Summary of Be Your Customer’s Hero

Looking for the book?
We have the summary! Get the key insights in just 10 minutes.

Be Your Customer’s Hero book summary
Start getting smarter:
or see our plans

Rating

8

Qualities

  • Applicable

Recommendation

In 82 information-packed, short chapters, consultant Adam Toporek expertly details the inside route to heroic customer service. In this very useful handbook for service providers, he teaches employees how to treat customers with respect and put them first. This easy-to-use reference features clear, memorable examples. Toporek paints a rich, vivid picture of exactly what to do. First he coins the term “Hero-Class customer service” and then he shows you just how to achieve it. getAbstract recommends his comprehensive, practical advice to HR personnel, store supervisors, customer-service managers and front-line employees and owners.

About the Author

Adam Toporek owns CTS Service Solutions, a consultancy that gives customer workshops. He founded the Customers That Stick blog and co-hosts the Crack the Customer Code podcast.

 

Summary

“Hero-Class Customer Service”

Many companies strive to be “heroes” to their customers. Some airlines give passengers gifts. Some banks use ATM machines to offer unexpected presents. These promotions may win some publicity, but they have little to do with day-to-day customer service. Prioritize meeting your customers’ needs all the time. Be sure all of their experiences with your company are positive and “frictionless.”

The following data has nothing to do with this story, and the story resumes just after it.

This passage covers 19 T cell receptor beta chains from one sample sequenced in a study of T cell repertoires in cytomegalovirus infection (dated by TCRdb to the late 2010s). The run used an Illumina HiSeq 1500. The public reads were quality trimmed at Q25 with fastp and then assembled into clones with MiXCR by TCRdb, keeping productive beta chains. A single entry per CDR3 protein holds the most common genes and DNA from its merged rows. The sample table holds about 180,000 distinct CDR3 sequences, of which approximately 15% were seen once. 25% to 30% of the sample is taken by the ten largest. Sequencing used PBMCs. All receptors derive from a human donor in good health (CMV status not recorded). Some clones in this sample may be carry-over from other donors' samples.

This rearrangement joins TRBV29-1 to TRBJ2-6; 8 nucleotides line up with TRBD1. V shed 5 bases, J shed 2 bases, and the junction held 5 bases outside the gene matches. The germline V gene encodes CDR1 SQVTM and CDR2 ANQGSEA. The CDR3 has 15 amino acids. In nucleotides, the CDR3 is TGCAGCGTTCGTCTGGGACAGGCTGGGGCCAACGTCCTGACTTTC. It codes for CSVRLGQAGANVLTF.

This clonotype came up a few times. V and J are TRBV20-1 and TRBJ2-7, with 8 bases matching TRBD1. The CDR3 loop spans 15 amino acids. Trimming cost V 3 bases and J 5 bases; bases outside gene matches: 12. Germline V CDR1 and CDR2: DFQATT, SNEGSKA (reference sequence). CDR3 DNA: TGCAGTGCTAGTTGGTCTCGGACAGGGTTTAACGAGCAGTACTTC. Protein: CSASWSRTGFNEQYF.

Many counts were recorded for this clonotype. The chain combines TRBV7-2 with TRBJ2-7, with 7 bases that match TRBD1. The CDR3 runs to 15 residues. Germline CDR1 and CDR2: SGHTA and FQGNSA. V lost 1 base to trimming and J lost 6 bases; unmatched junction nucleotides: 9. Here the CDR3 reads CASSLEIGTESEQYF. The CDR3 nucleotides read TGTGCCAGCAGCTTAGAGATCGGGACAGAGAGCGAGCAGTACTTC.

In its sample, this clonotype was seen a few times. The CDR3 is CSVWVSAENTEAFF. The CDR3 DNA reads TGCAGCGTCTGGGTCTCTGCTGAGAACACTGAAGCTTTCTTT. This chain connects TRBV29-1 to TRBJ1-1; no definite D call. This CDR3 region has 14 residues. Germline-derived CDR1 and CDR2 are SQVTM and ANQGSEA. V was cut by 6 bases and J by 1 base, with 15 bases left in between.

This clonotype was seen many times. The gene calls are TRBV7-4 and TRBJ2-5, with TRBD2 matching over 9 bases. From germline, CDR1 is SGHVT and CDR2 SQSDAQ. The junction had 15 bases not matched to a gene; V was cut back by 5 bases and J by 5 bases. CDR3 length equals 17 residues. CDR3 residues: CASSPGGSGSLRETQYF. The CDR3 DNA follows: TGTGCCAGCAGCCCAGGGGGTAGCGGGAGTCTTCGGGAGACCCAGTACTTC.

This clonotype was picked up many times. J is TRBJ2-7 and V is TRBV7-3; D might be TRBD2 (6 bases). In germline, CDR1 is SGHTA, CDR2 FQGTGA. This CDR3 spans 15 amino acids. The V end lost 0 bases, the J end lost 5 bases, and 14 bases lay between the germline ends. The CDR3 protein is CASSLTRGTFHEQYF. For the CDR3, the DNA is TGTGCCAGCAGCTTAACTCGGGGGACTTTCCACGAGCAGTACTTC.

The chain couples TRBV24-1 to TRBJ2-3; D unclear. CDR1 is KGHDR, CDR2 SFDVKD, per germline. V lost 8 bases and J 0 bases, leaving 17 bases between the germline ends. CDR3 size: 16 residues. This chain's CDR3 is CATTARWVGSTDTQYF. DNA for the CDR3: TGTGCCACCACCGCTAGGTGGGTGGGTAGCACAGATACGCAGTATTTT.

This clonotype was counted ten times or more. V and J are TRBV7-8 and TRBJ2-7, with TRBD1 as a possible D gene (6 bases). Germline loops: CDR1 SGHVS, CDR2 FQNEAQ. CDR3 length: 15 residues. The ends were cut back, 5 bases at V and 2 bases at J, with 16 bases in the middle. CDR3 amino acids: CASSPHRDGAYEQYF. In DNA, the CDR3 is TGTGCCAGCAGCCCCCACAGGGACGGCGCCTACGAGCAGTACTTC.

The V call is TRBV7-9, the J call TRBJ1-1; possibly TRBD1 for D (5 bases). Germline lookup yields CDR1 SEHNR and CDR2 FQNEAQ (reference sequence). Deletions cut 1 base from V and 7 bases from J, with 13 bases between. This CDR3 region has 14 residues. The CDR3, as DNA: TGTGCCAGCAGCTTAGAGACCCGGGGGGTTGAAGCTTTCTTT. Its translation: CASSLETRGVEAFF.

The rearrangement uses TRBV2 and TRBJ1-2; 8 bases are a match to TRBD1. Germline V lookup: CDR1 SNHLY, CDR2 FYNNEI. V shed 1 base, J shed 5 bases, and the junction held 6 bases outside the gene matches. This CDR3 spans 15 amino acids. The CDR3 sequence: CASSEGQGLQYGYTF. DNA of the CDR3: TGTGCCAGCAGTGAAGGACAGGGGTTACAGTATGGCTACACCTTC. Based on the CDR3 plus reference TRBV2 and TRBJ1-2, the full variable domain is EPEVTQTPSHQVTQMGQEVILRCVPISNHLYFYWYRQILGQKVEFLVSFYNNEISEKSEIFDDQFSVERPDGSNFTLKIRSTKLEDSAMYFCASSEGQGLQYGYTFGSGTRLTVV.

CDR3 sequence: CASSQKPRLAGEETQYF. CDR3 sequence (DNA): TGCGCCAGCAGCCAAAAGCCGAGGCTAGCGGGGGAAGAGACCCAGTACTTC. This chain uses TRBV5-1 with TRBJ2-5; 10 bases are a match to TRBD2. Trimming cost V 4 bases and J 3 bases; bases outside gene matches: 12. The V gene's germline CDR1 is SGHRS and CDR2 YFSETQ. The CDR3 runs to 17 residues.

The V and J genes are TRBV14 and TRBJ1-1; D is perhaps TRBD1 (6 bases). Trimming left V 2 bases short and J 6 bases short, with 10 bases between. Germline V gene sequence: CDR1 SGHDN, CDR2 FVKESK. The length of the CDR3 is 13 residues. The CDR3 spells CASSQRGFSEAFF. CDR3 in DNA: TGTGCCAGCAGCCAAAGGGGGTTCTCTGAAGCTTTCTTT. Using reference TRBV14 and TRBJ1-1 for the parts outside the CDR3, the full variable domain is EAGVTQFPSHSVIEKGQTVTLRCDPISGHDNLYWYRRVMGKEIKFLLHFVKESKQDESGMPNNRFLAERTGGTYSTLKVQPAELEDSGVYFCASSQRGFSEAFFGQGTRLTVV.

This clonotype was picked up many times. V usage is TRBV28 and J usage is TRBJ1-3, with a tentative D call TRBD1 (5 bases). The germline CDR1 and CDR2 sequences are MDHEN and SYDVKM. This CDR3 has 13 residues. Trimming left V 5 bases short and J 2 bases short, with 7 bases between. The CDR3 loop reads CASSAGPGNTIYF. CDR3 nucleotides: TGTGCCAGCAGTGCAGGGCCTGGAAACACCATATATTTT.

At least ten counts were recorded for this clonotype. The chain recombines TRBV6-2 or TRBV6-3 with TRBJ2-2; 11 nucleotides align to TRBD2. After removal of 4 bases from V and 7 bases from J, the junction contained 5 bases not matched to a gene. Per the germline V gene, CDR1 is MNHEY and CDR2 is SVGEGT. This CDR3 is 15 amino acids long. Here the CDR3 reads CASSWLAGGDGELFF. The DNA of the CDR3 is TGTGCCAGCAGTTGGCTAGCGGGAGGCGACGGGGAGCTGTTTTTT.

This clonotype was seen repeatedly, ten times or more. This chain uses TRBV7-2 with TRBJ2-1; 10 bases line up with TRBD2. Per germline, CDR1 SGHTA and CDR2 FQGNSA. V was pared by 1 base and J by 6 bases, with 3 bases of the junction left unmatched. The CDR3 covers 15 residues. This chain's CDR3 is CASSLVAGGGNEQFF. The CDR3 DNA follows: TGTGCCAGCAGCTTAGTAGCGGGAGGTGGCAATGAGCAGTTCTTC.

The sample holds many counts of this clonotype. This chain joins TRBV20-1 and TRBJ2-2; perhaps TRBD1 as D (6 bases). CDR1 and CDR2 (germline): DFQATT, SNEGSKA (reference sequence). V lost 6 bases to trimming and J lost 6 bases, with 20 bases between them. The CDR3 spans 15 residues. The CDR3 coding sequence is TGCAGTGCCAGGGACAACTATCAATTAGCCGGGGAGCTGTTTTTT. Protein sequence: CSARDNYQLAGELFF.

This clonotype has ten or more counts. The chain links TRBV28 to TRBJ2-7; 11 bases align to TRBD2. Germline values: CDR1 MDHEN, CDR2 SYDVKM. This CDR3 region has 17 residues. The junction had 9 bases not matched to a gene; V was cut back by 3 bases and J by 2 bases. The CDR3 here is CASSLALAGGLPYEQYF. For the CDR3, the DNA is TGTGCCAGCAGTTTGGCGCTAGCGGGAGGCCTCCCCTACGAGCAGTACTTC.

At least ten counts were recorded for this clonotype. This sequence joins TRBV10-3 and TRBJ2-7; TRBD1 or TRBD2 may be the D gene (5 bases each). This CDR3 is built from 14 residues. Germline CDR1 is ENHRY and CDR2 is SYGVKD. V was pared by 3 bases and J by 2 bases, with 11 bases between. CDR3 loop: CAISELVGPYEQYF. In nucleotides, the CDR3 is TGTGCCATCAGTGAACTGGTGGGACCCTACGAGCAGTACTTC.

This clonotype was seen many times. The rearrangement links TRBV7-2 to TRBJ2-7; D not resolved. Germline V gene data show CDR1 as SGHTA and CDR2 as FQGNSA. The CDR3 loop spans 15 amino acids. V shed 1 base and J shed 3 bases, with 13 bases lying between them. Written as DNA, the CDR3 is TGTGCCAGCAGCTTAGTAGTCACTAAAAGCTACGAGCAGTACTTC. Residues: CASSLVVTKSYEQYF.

Making customers happy doesn’t mean buying into the old adage, “The customer is always right.” The customer is often preposterously and absurdly wrong. Move beyond a literal interpretation. Think what the words signify: Place your customers first. Take good care of them at every turn.

“You and the customer are not on equal terms.” Your job is to serve your customers; they don’t serve you. Among every 100 customers, you can expect that 15 will treat you well. Fifty will be pleasant. Twenty will be neither good nor bad. Ten will be rude. Four will go out of their way to be surly and unpleasant. One will be nutty and frightening. Treat them all with courtesy, respect and deference. Nice or not, your customers must be your most pressing priority.


More on this topic

Customers who read this summary also read

The Service Culture Handbook
8
Building a StoryBrand
9
Why Customers Leave (and How to Win Them Back)
8
Sell with a Story
8
The Sales Manager’s Guide to Greatness
8
Your Business Is a Leaky Bucket
8

Related Channels

Comment on this summary

  • Avatar
  • Avatar
    M. G. 4 years ago
    Nothing new (for me) but a fresh perspective is always interesting.
  • Avatar
    J. C. 4 years ago
    Great information
  • Avatar
    A. D. 4 years ago
    Some great information on this subject.
  • Avatar
    T. E. 4 years ago
    ok